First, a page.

What inspired you to write A Tomb With A View?
There is a tumbledown graveyard on the hill behind my house. One day, walking in there, I chanced upon a grave, half hidden in the bushes. The inscription caught my eye: “Mark Sheridan, Comedian.” He had died, it said, in 1918. This was the English music hall star who had first sang I Do Like To Be Beside The Seaside. What was he doing buried in Glasgow, so far from the sound of the silvery sea? It struck me then that every gravestone is a story, and I set out to learn and tell as many as I could.
Did you visit many graveyards and cemeteries while working on the book?
Yes, burial grounds of all kinds from the vast Victorian cemeteries of London, those great gardens of death, to little country churchyards. Some of the people I write about, such as Karl Marx, have grand tombs that have become tourist attractions and places of pilgrimage. In many ways, though, I prefer the lesser known. Lilias Adie, a woman accused of witchcraft in the early 18th century, is buried beneath a stone slab below the tideline of the Fife coast. I had to wade out among the mud and seaweed to visit her grave. It’s a lonely spot and I was glad to pay her a visit.
What did you learn that surprised you most during your research?
I hadn’t realised that the Commonwealth War Graves Commission, the organisation that looks after those famous cemeteries with their beautiful white stones, is still kept busy recovering fallen soldiers. So many died, during the First World War in particular, that it’s common for their bodies to be found during building works, farming and so on. I went to Belgium to attend a military funeral for two British soldiers who had been exhumed from a battlefield, and being there meant I was on hand for, well, let’s just say: an extraordinary discovery.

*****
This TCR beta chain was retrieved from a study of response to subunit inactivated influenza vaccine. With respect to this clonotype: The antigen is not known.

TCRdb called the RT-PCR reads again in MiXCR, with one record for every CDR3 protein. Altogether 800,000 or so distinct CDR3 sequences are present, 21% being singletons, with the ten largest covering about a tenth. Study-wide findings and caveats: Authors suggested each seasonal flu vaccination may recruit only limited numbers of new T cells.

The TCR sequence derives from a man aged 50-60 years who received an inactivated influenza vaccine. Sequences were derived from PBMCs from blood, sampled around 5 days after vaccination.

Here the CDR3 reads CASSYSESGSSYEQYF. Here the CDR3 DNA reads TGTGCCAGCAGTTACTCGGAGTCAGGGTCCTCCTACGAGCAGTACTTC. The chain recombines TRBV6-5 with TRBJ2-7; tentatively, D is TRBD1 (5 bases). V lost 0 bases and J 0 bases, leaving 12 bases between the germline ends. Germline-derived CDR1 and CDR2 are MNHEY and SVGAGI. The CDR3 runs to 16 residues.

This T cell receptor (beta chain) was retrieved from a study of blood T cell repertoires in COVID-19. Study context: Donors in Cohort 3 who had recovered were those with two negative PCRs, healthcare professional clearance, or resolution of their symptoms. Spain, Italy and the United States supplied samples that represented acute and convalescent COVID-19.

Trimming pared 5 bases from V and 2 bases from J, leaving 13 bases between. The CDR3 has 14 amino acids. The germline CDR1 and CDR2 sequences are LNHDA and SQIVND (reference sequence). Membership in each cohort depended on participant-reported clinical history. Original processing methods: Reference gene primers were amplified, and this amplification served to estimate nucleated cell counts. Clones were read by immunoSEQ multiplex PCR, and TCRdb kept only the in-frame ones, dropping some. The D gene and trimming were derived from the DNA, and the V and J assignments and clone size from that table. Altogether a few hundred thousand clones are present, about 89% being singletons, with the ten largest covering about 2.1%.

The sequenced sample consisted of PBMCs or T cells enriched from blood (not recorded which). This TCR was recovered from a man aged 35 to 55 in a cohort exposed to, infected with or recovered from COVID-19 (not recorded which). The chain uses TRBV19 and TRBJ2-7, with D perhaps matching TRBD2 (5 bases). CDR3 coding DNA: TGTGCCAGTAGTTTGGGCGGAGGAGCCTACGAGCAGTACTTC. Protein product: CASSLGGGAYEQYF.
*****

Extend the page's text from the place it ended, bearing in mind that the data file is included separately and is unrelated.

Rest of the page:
Do you have a favourite grave or graveyard?
Oh, I love them all. I love the bones of them. But I do feel a certain fondness for the days I spent at Highgate in London. That’s not so much to do with the many famous people buried there, although it is such a treasure house of stories. What I like are the people who work or volunteer there, and who visit the graves loved ones. The gravedigger, the gardener, the stonemason, the tour guide. Highgate is full of great characters, people who are passionate about the place and work to keep it going. That, ultimately, is what my book is about: how graveyards live.
So it’s not a morbid subject?
No. There is sadness in my book, just as there is in life, but – again like life – it’s full of humour and interest and, most of all, love.
I finished this book shortly before the coronavirus lockdown, and spent a lot of that period walking in the cemetery behind my house. Some might say that it’s a little on-the-nose to visit a place like that when so many were dying, but I found it a place of solace. There was a feeling of arm-around-the-shoulder solidarity with those who had gone before. All these folk had delights and troubles of their own. They lived through world wars, through depressions economic and personal. To keep their company at a time of crisis was comforting: social distancing among the dead.
In any case, I could see that many others were doing the same. The cemetery was busier than I had ever seen it. I think the British people love a good graveyard. We don’t talk about it much, but there is a great enthusiasm for these places – their crumbling beauty and stories written in stone.